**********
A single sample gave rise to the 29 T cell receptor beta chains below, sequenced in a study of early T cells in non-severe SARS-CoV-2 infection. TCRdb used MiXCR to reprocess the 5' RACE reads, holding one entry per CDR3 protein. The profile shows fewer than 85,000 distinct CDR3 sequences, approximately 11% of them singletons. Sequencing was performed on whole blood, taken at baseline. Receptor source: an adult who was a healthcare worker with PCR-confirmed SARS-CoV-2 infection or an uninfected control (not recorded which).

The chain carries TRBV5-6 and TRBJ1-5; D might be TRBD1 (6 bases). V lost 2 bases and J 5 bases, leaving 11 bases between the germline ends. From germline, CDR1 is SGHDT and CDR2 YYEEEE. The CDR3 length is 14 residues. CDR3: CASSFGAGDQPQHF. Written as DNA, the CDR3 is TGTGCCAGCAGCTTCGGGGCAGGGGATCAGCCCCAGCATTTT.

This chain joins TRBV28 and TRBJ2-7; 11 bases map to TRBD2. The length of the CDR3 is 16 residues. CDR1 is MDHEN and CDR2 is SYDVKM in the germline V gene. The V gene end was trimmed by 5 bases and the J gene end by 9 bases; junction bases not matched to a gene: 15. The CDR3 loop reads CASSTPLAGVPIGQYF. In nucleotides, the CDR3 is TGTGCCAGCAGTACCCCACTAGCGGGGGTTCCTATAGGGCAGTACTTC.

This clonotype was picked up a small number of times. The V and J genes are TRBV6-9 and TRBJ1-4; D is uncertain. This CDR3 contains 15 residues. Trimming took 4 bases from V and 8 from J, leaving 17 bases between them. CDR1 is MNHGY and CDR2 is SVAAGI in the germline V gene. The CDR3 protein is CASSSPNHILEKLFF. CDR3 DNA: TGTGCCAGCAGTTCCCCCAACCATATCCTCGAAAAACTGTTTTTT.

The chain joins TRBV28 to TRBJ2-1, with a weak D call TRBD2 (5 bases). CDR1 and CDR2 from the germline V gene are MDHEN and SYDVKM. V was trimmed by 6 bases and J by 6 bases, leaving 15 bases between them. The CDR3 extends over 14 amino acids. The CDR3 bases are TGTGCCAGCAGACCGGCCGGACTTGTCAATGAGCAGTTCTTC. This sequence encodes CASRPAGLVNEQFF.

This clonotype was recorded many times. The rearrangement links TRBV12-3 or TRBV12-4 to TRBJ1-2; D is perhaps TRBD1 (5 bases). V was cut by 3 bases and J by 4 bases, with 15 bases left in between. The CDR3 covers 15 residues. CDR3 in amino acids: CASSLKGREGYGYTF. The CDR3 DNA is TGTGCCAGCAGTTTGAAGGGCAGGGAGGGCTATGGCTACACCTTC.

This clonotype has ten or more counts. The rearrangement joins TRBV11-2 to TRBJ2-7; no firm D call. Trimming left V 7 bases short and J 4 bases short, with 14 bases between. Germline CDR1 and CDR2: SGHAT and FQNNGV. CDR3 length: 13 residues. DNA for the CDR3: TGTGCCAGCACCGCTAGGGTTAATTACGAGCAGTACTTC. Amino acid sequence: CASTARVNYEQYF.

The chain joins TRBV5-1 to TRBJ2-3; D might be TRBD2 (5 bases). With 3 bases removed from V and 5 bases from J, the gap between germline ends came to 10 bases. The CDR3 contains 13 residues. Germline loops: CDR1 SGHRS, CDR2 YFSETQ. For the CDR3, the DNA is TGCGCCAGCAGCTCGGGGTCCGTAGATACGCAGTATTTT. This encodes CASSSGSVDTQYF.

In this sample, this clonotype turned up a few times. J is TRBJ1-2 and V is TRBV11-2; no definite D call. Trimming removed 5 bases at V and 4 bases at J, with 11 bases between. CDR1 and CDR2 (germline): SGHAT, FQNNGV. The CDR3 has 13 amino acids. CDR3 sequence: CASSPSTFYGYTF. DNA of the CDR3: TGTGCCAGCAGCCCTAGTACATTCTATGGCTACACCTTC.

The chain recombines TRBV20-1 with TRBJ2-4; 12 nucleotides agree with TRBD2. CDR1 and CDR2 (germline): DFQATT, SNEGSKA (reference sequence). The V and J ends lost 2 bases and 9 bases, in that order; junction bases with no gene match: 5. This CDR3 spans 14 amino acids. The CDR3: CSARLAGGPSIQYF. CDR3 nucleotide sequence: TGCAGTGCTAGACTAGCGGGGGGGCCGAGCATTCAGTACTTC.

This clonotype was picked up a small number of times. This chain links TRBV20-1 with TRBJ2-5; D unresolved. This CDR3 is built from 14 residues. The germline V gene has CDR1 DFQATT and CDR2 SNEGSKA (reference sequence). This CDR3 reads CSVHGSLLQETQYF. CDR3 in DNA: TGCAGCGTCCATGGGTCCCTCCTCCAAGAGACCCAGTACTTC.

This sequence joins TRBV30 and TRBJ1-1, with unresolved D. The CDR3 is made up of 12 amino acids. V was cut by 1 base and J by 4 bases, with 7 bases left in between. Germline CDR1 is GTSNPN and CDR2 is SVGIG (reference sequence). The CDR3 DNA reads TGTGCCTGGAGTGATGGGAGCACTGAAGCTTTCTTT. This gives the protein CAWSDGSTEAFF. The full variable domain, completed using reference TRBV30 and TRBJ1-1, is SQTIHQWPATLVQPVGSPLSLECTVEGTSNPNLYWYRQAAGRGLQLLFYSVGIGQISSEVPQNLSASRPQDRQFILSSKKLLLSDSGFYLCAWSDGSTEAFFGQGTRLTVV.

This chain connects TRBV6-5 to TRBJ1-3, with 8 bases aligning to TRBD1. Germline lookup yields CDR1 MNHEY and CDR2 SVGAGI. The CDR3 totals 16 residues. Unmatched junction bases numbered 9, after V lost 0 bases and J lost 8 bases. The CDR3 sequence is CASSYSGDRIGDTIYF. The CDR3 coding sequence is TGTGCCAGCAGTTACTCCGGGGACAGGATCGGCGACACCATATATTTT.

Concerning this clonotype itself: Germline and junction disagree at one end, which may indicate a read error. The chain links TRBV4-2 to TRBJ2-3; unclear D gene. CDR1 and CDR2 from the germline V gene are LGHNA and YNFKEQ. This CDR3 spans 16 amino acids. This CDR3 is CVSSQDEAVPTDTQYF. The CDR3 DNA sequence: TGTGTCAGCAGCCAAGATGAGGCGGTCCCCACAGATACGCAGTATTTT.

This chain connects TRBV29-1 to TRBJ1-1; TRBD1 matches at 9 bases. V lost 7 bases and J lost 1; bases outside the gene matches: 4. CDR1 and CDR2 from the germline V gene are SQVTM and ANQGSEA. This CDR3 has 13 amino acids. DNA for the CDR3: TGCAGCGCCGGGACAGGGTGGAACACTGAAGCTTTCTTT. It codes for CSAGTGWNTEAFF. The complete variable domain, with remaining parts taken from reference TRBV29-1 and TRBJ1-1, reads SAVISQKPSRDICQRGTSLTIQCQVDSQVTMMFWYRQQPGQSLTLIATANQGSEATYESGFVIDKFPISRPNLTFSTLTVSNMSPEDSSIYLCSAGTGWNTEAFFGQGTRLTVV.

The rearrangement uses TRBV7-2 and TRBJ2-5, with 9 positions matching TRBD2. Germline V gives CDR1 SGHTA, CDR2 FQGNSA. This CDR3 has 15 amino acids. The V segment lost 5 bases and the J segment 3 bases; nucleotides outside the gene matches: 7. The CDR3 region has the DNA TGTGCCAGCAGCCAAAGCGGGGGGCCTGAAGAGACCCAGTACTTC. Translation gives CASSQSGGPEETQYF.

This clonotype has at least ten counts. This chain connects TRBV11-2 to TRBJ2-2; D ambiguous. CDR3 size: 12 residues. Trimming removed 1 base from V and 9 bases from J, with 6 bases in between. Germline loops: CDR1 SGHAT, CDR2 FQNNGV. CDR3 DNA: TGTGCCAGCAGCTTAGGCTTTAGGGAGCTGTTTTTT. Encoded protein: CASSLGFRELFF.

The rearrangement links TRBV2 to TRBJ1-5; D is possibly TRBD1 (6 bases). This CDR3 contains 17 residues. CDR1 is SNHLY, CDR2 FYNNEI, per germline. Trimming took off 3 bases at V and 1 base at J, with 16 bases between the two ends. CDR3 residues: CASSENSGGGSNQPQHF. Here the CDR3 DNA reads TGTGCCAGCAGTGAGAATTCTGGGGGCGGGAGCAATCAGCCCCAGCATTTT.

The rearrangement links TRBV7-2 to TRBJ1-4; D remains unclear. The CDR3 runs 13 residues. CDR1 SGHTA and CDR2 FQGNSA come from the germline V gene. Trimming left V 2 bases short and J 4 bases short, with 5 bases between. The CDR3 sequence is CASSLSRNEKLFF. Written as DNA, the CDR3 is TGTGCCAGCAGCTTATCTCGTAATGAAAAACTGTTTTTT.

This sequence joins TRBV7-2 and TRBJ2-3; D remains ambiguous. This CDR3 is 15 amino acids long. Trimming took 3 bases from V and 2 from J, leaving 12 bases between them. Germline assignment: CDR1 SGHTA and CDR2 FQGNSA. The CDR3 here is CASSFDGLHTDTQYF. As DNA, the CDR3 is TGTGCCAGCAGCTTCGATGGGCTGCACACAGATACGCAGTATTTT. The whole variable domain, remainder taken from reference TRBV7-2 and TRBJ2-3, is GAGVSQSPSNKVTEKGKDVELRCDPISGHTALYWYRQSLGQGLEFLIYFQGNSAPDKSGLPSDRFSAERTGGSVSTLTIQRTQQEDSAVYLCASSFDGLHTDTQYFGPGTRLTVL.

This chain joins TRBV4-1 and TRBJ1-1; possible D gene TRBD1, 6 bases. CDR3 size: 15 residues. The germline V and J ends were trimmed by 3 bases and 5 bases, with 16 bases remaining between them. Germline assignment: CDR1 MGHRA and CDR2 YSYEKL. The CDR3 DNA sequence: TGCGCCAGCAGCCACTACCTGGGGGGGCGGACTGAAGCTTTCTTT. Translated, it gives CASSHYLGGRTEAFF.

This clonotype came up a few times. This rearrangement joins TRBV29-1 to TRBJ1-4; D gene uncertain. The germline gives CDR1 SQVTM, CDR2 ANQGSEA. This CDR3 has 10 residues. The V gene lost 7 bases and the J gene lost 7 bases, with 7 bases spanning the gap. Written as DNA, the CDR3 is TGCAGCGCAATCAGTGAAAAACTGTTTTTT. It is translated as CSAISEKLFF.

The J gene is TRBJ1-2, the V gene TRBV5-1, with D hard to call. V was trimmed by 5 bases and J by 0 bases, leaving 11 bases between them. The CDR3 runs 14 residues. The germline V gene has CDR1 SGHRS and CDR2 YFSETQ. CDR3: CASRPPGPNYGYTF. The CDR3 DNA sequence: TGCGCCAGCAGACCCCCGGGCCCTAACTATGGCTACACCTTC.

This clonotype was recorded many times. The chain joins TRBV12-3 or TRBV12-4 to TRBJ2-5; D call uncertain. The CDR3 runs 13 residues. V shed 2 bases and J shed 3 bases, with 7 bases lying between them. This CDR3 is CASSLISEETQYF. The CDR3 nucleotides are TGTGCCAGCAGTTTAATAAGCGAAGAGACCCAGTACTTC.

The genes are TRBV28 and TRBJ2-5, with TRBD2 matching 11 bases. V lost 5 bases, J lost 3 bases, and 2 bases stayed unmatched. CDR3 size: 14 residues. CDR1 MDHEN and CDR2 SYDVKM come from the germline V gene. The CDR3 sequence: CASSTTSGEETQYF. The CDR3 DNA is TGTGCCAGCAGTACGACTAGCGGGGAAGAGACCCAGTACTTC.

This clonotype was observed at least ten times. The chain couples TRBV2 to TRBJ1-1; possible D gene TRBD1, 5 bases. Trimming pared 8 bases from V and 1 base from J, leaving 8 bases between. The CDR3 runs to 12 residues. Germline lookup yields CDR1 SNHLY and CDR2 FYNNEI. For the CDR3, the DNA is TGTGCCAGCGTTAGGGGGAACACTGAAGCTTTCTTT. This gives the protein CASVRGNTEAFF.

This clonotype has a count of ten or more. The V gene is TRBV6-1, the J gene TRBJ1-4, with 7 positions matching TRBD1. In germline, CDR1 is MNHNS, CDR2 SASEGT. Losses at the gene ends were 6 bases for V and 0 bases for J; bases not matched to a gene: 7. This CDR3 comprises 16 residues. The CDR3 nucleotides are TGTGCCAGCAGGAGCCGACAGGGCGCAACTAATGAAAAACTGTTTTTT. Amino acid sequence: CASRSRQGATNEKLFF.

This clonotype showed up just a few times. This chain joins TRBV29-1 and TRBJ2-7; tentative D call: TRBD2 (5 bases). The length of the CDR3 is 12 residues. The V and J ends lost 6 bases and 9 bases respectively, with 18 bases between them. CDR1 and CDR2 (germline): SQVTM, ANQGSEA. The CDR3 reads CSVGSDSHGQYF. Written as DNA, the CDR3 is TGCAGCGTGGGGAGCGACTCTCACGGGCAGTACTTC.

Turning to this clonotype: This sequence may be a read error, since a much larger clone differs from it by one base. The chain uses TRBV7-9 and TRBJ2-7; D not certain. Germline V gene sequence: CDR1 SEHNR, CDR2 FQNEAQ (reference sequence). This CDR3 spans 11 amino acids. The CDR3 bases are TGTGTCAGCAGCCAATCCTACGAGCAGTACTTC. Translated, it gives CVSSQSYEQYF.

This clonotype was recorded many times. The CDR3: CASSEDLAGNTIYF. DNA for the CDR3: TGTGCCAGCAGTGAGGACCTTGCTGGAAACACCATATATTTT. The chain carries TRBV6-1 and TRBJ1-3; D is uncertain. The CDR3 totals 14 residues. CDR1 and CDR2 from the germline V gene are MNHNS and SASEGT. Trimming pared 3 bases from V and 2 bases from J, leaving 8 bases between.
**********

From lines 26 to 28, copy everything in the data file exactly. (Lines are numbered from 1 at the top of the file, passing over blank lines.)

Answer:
This clonotype was observed at least ten times. The chain couples TRBV2 to TRBJ1-1; possible D gene TRBD1, 5 bases. Trimming pared 8 bases from V and 1 base from J, leaving 8 bases between. The CDR3 runs to 12 residues. Germline lookup yields CDR1 SNHLY and CDR2 FYNNEI. For the CDR3, the DNA is TGTGCCAGCGTTAGGGGGAACACTGAAGCTTTCTTT. This gives the protein CASVRGNTEAFF.

This clonotype has a count of ten or more. The V gene is TRBV6-1, the J gene TRBJ1-4, with 7 positions matching TRBD1. In germline, CDR1 is MNHNS, CDR2 SASEGT. Losses at the gene ends were 6 bases for V and 0 bases for J; bases not matched to a gene: 7. This CDR3 comprises 16 residues. The CDR3 nucleotides are TGTGCCAGCAGGAGCCGACAGGGCGCAACTAATGAAAAACTGTTTTTT. Amino acid sequence: CASRSRQGATNEKLFF.

This clonotype showed up just a few times. This chain joins TRBV29-1 and TRBJ2-7; tentative D call: TRBD2 (5 bases). The length of the CDR3 is 12 residues. The V and J ends lost 6 bases and 9 bases respectively, with 18 bases between them. CDR1 and CDR2 (germline): SQVTM, ANQGSEA. The CDR3 reads CSVGSDSHGQYF. Written as DNA, the CDR3 is TGCAGCGTGGGGAGCGACTCTCACGGGCAGTACTTC.